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Blue Hole (Santa Rosa, NM)

Blue Hole
~ Santa Rosa, New Mexico
~ http://santarosabluehole.com/ ~

In the middle of the New Mexican northeastern desert is a aqua dark blue oasis called the “Blue Hole”. It was also once called “Blue Lake” or “Aqua Negra Chiquita” as one of the seven sister lakes connected underground by a vast network of water sources that gives Santa Rosa its reputation of being a city of natural lakes. These are all part of the Santa Rosa sink – a popular watering hole, recreation spot, and tourism along historic Route 66 and old settlement days. The Sink became a National fish hatchery in 1932 and by the 1970’s became a Recreation Area and morphed into the Blue Hole Dive and Conference Center. It is a source of clear pure water that is a treasured natural resource – with 100′ visibility as the water continually renews itself ever six hours with a constant 62 degrees Fahrenheit and a constant inflow of over 3,000 gallons per minute. The surface is 80′ wide and expands to 130 feet diameter at the bottom. A circular bell shaped pool that is a spring and a sinkhole in one. As Santa Rosa is at a elevation of 4,616 feet above sea level, divers training in the Blue Hole have to use high-altitude dive tables to computer their profile and decompression stops while diving. Swimmers, cliff jumpers, and bathers enter above for free with sometimes no lifequards present.

The Blue Hole has claimed many lives which has forced the City to place a grate over the cave entrance at the bottom for safety. Even when they have opened the grate for expert divers to go in and map the caves, death was often the end result. March 26, 2016 – 43 year old expert California cave diver Shane Thompson became trapped and drowned while exploring the passageways. According to the Albuerqueque Journal in March 1976 two divers within a group of 10 university students were diving together and 21 year old David Gregg and 22 year old Mike Godard didn’t resurface and lost their lives in the caves. After multiple rescue dives, their bodies recovered. In 1979 it happened again, two other divers got lost and died in the caves, bodies recovered after multiple dives. This led to the closing of the entrance. There is a 1960’s-1970’s urban legend of another diver who got lost, and his body never recovered in the Blue Hole. Legend states his body was found naked and scraped up in Lake Michigan that somehow the Blue Hole and Lake Michigan was connected via underground caves and tunnels. However since all the other bodies were quickly recovered and scientists state its impossible for the tunnels to connect to the Great Lakes not only because of geology but a need for a continuous rock stratum to support such caves. There is also the impassible hydrological barrier of the Mississippi River that acts as a giant collection system not only moving surface water to the Ocean, but subsurface water to. The body would have to swim upstream to get to the Great Lakes.

Map of Blue Hole: http://santarosabluehole.com/map/santarosamap4000.pdf

Additional Reading:

  • According to Leanne 2012 “Diver deaths spawn rumors of underground waterway” website referenced 7/11/18 at https://accordingtoleanne.com/2012/12/06/diver-deaths-spawn-rumors-of-underground-waterway/.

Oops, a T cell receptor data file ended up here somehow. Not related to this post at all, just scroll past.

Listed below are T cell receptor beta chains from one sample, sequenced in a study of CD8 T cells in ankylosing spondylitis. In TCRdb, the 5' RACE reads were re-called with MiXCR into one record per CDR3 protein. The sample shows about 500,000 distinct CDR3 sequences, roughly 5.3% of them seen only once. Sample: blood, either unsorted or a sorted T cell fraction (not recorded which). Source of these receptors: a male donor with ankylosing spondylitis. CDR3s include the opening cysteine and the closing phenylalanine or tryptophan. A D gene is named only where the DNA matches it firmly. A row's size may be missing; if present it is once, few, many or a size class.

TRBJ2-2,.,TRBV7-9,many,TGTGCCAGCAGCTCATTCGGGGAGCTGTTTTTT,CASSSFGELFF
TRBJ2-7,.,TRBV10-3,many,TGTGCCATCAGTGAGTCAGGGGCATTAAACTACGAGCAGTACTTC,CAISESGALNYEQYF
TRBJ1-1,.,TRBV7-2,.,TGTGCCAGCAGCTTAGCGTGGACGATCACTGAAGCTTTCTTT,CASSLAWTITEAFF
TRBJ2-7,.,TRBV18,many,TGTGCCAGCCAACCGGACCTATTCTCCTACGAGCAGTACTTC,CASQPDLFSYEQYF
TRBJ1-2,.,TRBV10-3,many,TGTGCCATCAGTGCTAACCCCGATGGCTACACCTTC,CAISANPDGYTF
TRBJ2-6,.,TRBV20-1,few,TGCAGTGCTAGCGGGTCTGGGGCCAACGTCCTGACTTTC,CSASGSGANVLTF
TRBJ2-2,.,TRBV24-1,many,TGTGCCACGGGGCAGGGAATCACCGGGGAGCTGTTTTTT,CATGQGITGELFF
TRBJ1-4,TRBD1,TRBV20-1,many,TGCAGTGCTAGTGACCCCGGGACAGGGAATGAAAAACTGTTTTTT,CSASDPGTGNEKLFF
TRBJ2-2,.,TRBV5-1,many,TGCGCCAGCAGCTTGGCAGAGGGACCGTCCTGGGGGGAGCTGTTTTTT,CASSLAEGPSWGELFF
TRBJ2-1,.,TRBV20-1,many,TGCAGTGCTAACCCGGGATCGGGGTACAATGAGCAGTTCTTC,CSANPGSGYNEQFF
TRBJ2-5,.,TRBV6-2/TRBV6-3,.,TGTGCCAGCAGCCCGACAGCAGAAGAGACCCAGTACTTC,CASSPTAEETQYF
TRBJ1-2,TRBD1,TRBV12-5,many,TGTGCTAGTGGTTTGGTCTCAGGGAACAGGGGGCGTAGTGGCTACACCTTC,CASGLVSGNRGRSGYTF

• NY Daily News u.d. “Expert diver died after getting trapped overnight navigating the dangerous Blue Hole caverns in New Mexico: ‘Everything went terribly wrong’ website refereced on 7/11/18 at http://www.nydailynews.com/news/national/expert-diver-dies-blue-hole-caverns-new-mexico-article-1.2586285

Rated: 5 of 5 stars. ~ Review by Leaf McGowan/Thomas Baurley, Technogypsie Productions, visited 6/26/2018. ~

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Santa Rosa, NM

Santa Rosa, New Mexico

The City of Natural Lakes in Guadalupe County, New Mexico – this city is a Route 66 tourist destination, especially for it’s Blue Hole and recreational activities. It is a relatively small town, with approximately 2,848 residents according to the 2010 Census. It is located at the intersection of I-40, Route 54, and U.S. Route 84 in between Albuquerque and Tucumcari along the Pecos River. In the Northeastern part of the state, the city is west of the staked planes of Eastern New Mexico and west Texas.

The first Euro-American settlement was “Little Black Water” or Aqua Negra Chiquita in 1865 and later changed in 1890 to Santa Rosa after the chapel that Don Celso Baca the city’s founder built and named after Saint Rose o Lima and his mother Rosa. The name also may refer to the roses in the story of Our Lady of Guadalupe and the Catholicism of the Spanish colonizers who settled here. The area became pouplar in 1902 with the building of the Chicago, Rock Island, and Pacific Railroad went through there and the Northeastern Railway from the southwest. The east-west highway through town was Highway 66 in 1926 making it a popular rest stop with motels and cafes. The city was a scene in John Steinbeck’s novel “The Grapes of Wrath” and the movie filmed by John Ford for the infamous train scene as well as shooting scenes for Bobbie Jo and the Outlaw.

Santa Rosa has numerous natural lakes which is odd for the dry desert climate making it an oasis of sorts. Numerous sinkholes have formed in the limestone bedrock of the area and filled with water all connected by a network of underground water filled tunnels making it a popular cave diving and scuba training location. The most famous of the sinkholes is the “Blue Hole” which stays cool year round at 61 °F (16 °C) water forms a lake over 81 feet (25 m) deep.

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